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Culture Days will return September 20 – October 13, 2024.
invoking memory that never sheds its potency
In-personHistory & heritage Intercultural Music Poetry & spoken word Storytelling
Date and time
Richmond Cultural Center
Offered in English.
" the observer dances around the sun
and touched by rain, wind and snow
it knows breaking open will burn
(still), the awareness goes after itself
and is water that moves
in and out of roots:
You know it's there.
You just can't see it...
(By Sophea Heang, July 2023)
This untitled poem is offered by Richmond resident, Sophea Heang, who invites you to join her in exploring expressive arts in a fun, safe and collaborative space. A poet, and spoken word artist, Sophea Heang will recite her latest work in this two-hour long interactive poetic experience.
This twenty- minute spoken word exhibit will close with a ten-minute, question and answer period, and an hour and a half, Open Mic for participants, who wish to tell a story. Is there a memory or a story from your past that is gnawing at you? Please, come and share with us, how you will make meaning and reconnect with your story?
The vignettes were inspired by the artist’s on-going journey of reconnecting with her Khmer (Cambodian) roots, and the negotiating of her Canadian roots. There’s a navigation between tension and fluidity, where self-discovery and self-love take lead.
The artist’s creative process involves framing tons of questions to ignite the spark! You’re invited to enter the event with your own sets of questions about what matters to you, most.
What is memory? How does memory shape our sense of self? How does it inform the way we interact with the people around us? How does it shape our sense of belonging? How does memory inform our place in our communities?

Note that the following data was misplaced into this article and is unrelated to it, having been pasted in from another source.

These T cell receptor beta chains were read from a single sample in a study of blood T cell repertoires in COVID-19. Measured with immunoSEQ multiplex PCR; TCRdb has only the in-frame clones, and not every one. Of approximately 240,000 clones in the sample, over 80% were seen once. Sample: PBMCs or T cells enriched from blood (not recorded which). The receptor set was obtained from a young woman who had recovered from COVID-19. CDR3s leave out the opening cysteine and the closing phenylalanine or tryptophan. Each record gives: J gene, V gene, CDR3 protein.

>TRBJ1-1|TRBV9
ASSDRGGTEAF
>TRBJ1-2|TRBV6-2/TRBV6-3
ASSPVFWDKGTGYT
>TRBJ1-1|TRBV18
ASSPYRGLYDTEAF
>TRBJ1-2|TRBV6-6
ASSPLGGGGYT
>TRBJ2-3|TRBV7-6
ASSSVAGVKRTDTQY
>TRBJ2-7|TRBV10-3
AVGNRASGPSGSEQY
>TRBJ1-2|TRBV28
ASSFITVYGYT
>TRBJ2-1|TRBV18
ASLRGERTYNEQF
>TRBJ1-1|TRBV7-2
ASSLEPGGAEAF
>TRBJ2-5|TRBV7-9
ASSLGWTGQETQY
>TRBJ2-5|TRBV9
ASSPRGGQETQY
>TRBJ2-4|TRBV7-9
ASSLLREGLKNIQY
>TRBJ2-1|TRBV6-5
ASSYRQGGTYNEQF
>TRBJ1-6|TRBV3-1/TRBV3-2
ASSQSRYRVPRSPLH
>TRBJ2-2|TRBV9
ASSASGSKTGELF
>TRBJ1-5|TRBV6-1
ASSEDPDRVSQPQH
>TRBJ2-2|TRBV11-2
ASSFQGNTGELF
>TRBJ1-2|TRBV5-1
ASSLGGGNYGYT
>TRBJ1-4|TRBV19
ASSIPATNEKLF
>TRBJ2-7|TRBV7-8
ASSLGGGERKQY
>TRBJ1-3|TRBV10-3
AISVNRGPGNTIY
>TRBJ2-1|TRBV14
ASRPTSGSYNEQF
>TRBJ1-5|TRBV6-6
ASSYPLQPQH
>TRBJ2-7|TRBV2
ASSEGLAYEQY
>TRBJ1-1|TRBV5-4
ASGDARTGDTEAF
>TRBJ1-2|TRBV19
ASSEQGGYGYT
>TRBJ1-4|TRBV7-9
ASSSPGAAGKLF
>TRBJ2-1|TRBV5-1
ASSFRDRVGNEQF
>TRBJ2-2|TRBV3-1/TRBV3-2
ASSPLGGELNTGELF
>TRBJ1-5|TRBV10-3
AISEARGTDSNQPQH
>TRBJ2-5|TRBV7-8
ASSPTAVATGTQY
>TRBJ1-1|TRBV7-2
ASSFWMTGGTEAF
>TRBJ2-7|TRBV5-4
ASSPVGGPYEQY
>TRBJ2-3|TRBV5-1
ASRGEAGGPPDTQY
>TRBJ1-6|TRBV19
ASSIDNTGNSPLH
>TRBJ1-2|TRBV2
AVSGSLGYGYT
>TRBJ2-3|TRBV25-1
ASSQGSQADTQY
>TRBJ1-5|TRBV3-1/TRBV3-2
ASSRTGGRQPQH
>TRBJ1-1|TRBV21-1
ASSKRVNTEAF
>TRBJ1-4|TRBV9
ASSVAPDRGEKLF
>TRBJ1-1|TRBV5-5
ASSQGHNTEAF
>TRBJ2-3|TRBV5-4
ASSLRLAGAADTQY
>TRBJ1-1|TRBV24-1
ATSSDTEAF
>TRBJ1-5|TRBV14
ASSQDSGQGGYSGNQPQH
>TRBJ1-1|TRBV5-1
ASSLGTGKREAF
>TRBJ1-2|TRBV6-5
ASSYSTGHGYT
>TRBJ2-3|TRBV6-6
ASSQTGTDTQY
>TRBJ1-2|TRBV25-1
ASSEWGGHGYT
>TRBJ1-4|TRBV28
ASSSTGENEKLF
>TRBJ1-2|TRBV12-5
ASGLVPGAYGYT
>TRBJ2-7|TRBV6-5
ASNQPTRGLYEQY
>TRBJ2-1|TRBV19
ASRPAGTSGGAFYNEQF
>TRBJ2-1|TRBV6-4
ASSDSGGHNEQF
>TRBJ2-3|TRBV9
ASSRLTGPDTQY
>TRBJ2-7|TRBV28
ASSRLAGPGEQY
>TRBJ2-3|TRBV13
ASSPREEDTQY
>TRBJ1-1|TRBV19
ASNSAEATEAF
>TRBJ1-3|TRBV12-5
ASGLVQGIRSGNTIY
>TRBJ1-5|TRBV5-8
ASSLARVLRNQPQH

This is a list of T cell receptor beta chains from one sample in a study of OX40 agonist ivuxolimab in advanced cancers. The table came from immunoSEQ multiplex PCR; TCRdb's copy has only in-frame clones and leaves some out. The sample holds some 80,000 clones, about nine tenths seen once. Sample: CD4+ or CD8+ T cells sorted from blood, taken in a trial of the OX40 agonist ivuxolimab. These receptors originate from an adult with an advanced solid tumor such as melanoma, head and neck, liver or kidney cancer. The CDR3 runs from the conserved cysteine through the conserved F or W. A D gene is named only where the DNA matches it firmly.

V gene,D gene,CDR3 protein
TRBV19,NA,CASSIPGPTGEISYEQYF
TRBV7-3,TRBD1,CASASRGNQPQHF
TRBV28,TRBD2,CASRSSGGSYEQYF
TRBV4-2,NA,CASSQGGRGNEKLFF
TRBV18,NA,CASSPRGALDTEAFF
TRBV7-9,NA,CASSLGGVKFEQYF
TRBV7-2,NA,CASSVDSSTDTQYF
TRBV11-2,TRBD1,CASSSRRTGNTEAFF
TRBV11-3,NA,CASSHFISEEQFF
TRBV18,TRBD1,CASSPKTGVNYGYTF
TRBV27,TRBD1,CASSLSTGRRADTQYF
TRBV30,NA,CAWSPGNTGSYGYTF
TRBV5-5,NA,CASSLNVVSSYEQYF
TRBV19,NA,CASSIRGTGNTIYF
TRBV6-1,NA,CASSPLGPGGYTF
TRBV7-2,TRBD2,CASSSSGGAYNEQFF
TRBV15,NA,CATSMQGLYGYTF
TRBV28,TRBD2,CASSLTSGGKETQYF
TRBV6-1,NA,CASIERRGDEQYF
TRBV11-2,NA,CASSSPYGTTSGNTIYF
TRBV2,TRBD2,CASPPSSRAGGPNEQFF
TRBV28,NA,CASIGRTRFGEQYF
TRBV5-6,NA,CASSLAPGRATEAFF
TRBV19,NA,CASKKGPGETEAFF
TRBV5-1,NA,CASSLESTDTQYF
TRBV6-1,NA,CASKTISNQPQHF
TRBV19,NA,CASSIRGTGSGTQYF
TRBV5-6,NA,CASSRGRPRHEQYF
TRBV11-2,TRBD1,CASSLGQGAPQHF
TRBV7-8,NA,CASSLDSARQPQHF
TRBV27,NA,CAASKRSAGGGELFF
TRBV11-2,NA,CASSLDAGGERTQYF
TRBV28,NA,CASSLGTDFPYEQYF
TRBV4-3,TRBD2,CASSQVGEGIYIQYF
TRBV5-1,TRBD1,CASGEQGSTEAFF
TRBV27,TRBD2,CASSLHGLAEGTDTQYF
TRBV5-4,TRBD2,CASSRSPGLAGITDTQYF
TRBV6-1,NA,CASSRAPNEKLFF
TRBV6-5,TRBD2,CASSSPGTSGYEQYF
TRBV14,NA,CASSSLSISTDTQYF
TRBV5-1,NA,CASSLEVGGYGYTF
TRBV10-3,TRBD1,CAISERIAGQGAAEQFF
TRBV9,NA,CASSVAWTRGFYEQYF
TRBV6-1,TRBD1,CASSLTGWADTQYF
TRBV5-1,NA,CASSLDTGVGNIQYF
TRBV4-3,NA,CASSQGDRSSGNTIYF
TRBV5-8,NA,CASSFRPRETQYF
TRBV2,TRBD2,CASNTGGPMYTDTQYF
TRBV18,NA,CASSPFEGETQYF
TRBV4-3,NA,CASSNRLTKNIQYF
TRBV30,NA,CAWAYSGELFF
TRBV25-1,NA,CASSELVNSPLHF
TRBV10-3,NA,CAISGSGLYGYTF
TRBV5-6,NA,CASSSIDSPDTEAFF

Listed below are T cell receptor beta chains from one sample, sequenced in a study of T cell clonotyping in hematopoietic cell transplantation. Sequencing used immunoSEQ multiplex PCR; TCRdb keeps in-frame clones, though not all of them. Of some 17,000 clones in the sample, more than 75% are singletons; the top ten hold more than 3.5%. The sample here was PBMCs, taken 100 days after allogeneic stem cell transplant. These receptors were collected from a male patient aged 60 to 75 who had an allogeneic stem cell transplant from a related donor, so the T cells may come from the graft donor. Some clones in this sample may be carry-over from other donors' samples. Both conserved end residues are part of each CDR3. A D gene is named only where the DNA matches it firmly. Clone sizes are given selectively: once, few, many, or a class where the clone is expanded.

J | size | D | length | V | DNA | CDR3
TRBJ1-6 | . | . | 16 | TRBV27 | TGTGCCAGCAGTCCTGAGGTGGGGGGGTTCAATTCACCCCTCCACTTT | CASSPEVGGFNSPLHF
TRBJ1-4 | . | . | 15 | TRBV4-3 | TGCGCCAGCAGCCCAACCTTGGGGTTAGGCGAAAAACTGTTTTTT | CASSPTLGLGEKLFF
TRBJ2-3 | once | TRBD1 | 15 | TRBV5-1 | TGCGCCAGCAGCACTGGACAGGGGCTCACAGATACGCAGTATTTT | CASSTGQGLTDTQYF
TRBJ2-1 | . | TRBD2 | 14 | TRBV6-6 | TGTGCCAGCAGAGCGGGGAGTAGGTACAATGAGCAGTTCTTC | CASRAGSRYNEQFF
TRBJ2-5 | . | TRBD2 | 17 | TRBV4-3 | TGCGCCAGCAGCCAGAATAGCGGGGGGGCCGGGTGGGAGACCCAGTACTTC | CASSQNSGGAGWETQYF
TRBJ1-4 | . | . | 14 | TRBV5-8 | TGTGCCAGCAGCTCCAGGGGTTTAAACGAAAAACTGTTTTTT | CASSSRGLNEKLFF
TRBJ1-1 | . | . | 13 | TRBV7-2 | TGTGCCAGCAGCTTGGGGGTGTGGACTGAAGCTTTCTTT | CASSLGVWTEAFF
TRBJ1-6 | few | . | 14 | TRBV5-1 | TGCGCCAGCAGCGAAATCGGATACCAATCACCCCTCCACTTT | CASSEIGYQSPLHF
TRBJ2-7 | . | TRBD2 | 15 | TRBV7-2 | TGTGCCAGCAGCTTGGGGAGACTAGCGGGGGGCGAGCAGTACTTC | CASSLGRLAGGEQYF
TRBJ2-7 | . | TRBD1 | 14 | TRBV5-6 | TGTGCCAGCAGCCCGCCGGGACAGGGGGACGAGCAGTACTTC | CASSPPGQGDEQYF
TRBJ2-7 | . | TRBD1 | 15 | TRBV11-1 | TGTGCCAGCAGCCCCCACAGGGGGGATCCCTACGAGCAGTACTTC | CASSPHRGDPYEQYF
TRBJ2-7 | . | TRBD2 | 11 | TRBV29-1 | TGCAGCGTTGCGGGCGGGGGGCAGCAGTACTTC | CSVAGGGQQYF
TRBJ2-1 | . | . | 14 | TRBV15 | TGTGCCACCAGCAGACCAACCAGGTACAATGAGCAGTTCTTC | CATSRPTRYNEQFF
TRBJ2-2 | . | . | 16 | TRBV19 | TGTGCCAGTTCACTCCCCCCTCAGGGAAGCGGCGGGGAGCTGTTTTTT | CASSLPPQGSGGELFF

'our scars become paper kisses, and ink rewrites our stories' (By Sophea Heang, 2019)
With the generous support of the Canada Council for the Arts, Sophea is researching, through a poetry and prose memoir (first book) she's currently writing, " the inter-generational genocidal experience of Cambodian-Canadians who migrated to Canada in the 1980s". Established, emerging and intersecting themes of: diaspora, sense of belonging and place, inter-generational trauma, bi-culturalism, cultural heritage and roots and other concepts coalesce as the very personal research process enfolds for the artist.
After her first book is published in early 2024, Sophea Heang will refine the remaining manuscripts, that ought to produce several books of poetry inspired by her twin daughters, Angelina and Ailyana, who passed away in August, 2012 and continue to be her muse.
At the core of understanding displacement, is the examination of how conscious and unconscious memory alchemizes and integrates into the whole being, of a person. For example, how do we make meaningful connections, with a sense of place that is rooted with tangible qualities of space and time, to a more implicit attribute of place that exists as a vivid or a blurred memory in the mind. How do we connect these threads of visibility and invisibility, particularly when consequently, the physical landmark of that memory, has been abolished.
For example, what is the experience of a Cambodian-Canadian who returns to Cambodia to revisit their homeland and in an attempt to locate previously known landmarks, such as their childhood home, their childhood friend's home, does so only to learn that the physical building no longer exists? How does one reconcile in one’s mind, the experience of memory that is no longer verifiable in physical terms? How are 'shadows' of memory addressed in healing and transformation?
This event is part of a hub:
Richmond Cultural Centre is home to many of Richmond’s essential cultural amenities: Richmond Art Gallery, Richmond Museum, City of Richmond Archives, Richmond Arts Centre, Media Lab, Performance Hall, Rooftop Garden, as well as accessible...